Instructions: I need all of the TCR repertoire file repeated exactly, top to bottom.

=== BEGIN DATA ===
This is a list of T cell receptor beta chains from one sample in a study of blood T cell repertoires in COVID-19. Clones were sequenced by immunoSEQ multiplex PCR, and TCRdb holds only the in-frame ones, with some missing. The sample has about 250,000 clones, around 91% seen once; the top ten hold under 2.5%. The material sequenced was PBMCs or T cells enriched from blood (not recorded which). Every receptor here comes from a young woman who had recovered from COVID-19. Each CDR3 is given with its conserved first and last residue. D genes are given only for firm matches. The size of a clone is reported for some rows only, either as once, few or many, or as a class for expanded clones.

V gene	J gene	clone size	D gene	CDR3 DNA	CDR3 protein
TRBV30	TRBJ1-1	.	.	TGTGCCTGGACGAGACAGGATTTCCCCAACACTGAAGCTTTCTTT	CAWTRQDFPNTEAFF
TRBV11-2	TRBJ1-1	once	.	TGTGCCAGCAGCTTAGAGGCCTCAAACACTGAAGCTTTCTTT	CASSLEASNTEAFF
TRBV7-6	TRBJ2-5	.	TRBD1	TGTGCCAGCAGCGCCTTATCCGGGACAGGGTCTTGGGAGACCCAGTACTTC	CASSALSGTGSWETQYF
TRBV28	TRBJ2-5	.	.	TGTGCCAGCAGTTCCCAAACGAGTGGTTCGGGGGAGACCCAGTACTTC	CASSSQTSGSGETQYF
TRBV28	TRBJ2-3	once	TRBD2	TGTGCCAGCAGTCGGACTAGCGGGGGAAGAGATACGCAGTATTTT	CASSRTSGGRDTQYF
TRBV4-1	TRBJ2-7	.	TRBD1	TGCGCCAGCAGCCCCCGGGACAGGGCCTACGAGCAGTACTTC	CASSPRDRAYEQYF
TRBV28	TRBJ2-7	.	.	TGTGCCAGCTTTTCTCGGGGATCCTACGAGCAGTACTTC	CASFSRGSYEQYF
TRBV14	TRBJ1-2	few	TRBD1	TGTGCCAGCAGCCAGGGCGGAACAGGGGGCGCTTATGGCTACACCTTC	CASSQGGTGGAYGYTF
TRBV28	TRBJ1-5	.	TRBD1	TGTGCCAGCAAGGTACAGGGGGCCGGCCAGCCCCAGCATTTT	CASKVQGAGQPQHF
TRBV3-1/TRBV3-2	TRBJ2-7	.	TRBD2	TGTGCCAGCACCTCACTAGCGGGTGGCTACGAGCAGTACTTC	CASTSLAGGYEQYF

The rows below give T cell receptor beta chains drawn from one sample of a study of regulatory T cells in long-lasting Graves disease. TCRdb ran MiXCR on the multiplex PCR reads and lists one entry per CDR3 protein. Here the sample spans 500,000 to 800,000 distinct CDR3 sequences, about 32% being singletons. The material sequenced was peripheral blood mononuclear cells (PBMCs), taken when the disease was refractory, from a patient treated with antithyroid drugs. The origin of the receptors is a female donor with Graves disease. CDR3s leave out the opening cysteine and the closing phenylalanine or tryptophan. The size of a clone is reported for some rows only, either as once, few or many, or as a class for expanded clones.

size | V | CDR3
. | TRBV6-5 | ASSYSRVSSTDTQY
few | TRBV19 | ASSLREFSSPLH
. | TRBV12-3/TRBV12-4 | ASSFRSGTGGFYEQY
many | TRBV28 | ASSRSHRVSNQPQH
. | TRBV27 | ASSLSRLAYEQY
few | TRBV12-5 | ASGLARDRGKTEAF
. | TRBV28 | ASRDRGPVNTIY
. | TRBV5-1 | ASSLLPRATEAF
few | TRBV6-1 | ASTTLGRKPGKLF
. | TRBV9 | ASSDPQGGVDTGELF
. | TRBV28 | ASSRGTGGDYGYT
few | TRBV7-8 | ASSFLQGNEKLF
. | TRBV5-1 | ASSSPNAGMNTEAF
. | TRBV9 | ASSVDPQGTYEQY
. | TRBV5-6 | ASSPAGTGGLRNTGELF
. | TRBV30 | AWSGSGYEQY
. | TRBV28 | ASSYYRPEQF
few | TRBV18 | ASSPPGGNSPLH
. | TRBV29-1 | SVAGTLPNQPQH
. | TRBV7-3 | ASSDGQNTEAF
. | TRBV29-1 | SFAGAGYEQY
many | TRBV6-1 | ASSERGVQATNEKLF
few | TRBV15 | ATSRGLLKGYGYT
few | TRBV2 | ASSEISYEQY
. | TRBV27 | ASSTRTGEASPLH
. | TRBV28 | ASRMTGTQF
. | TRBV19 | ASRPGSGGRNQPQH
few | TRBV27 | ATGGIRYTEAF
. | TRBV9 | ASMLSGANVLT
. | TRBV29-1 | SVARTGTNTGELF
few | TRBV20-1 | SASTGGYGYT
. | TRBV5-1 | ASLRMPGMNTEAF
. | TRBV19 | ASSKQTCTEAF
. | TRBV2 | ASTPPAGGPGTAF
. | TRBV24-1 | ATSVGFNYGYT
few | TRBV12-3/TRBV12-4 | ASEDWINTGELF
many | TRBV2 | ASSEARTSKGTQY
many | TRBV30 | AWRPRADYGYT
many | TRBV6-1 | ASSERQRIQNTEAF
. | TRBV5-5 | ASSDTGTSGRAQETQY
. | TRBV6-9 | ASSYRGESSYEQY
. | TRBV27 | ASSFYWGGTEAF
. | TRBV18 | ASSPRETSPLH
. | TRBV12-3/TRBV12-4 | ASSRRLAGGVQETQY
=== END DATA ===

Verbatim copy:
This is a list of T cell receptor beta chains from one sample in a study of blood T cell repertoires in COVID-19. Clones were sequenced by immunoSEQ multiplex PCR, and TCRdb holds only the in-frame ones, with some missing. The sample has about 250,000 clones, around 91% seen once; the top ten hold under 2.5%. The material sequenced was PBMCs or T cells enriched from blood (not recorded which). Every receptor here comes from a young woman who had recovered from COVID-19. Each CDR3 is given with its conserved first and last residue. D genes are given only for firm matches. The size of a clone is reported for some rows only, either as once, few or many, or as a class for expanded clones.

V gene	J gene	clone size	D gene	CDR3 DNA	CDR3 protein
TRBV30	TRBJ1-1	.	.	TGTGCCTGGACGAGACAGGATTTCCCCAACACTGAAGCTTTCTTT	CAWTRQDFPNTEAFF
TRBV11-2	TRBJ1-1	once	.	TGTGCCAGCAGCTTAGAGGCCTCAAACACTGAAGCTTTCTTT	CASSLEASNTEAFF
TRBV7-6	TRBJ2-5	.	TRBD1	TGTGCCAGCAGCGCCTTATCCGGGACAGGGTCTTGGGAGACCCAGTACTTC	CASSALSGTGSWETQYF
TRBV28	TRBJ2-5	.	.	TGTGCCAGCAGTTCCCAAACGAGTGGTTCGGGGGAGACCCAGTACTTC	CASSSQTSGSGETQYF
TRBV28	TRBJ2-3	once	TRBD2	TGTGCCAGCAGTCGGACTAGCGGGGGAAGAGATACGCAGTATTTT	CASSRTSGGRDTQYF
TRBV4-1	TRBJ2-7	.	TRBD1	TGCGCCAGCAGCCCCCGGGACAGGGCCTACGAGCAGTACTTC	CASSPRDRAYEQYF
TRBV28	TRBJ2-7	.	.	TGTGCCAGCTTTTCTCGGGGATCCTACGAGCAGTACTTC	CASFSRGSYEQYF
TRBV14	TRBJ1-2	few	TRBD1	TGTGCCAGCAGCCAGGGCGGAACAGGGGGCGCTTATGGCTACACCTTC	CASSQGGTGGAYGYTF
TRBV28	TRBJ1-5	.	TRBD1	TGTGCCAGCAAGGTACAGGGGGCCGGCCAGCCCCAGCATTTT	CASKVQGAGQPQHF
TRBV3-1/TRBV3-2	TRBJ2-7	.	TRBD2	TGTGCCAGCACCTCACTAGCGGGTGGCTACGAGCAGTACTTC	CASTSLAGGYEQYF

The rows below give T cell receptor beta chains drawn from one sample of a study of regulatory T cells in long-lasting Graves disease. TCRdb ran MiXCR on the multiplex PCR reads and lists one entry per CDR3 protein. Here the sample spans 500,000 to 800,000 distinct CDR3 sequences, about 32% being singletons. The material sequenced was peripheral blood mononuclear cells (PBMCs), taken when the disease was refractory, from a patient treated with antithyroid drugs. The origin of the receptors is a female donor with Graves disease. CDR3s leave out the opening cysteine and the closing phenylalanine or tryptophan. The size of a clone is reported for some rows only, either as once, few or many, or as a class for expanded clones.

size | V | CDR3
. | TRBV6-5 | ASSYSRVSSTDTQY
few | TRBV19 | ASSLREFSSPLH
. | TRBV12-3/TRBV12-4 | ASSFRSGTGGFYEQY
many | TRBV28 | ASSRSHRVSNQPQH
. | TRBV27 | ASSLSRLAYEQY
few | TRBV12-5 | ASGLARDRGKTEAF
. | TRBV28 | ASRDRGPVNTIY
. | TRBV5-1 | ASSLLPRATEAF
few | TRBV6-1 | ASTTLGRKPGKLF
. | TRBV9 | ASSDPQGGVDTGELF
. | TRBV28 | ASSRGTGGDYGYT
few | TRBV7-8 | ASSFLQGNEKLF
. | TRBV5-1 | ASSSPNAGMNTEAF
. | TRBV9 | ASSVDPQGTYEQY
. | TRBV5-6 | ASSPAGTGGLRNTGELF
. | TRBV30 | AWSGSGYEQY
. | TRBV28 | ASSYYRPEQF
few | TRBV18 | ASSPPGGNSPLH
. | TRBV29-1 | SVAGTLPNQPQH
. | TRBV7-3 | ASSDGQNTEAF
. | TRBV29-1 | SFAGAGYEQY
many | TRBV6-1 | ASSERGVQATNEKLF
few | TRBV15 | ATSRGLLKGYGYT
few | TRBV2 | ASSEISYEQY
. | TRBV27 | ASSTRTGEASPLH
. | TRBV28 | ASRMTGTQF
. | TRBV19 | ASRPGSGGRNQPQH
few | TRBV27 | ATGGIRYTEAF
. | TRBV9 | ASMLSGANVLT
. | TRBV29-1 | SVARTGTNTGELF
few | TRBV20-1 | SASTGGYGYT
. | TRBV5-1 | ASLRMPGMNTEAF
. | TRBV19 | ASSKQTCTEAF
. | TRBV2 | ASTPPAGGPGTAF
. | TRBV24-1 | ATSVGFNYGYT
few | TRBV12-3/TRBV12-4 | ASEDWINTGELF
many | TRBV2 | ASSEARTSKGTQY
many | TRBV30 | AWRPRADYGYT
many | TRBV6-1 | ASSERQRIQNTEAF
. | TRBV5-5 | ASSDTGTSGRAQETQY
. | TRBV6-9 | ASSYRGESSYEQY
. | TRBV27 | ASSFYWGGTEAF
. | TRBV18 | ASSPRETSPLH
. | TRBV12-3/TRBV12-4 | ASSRRLAGGVQETQY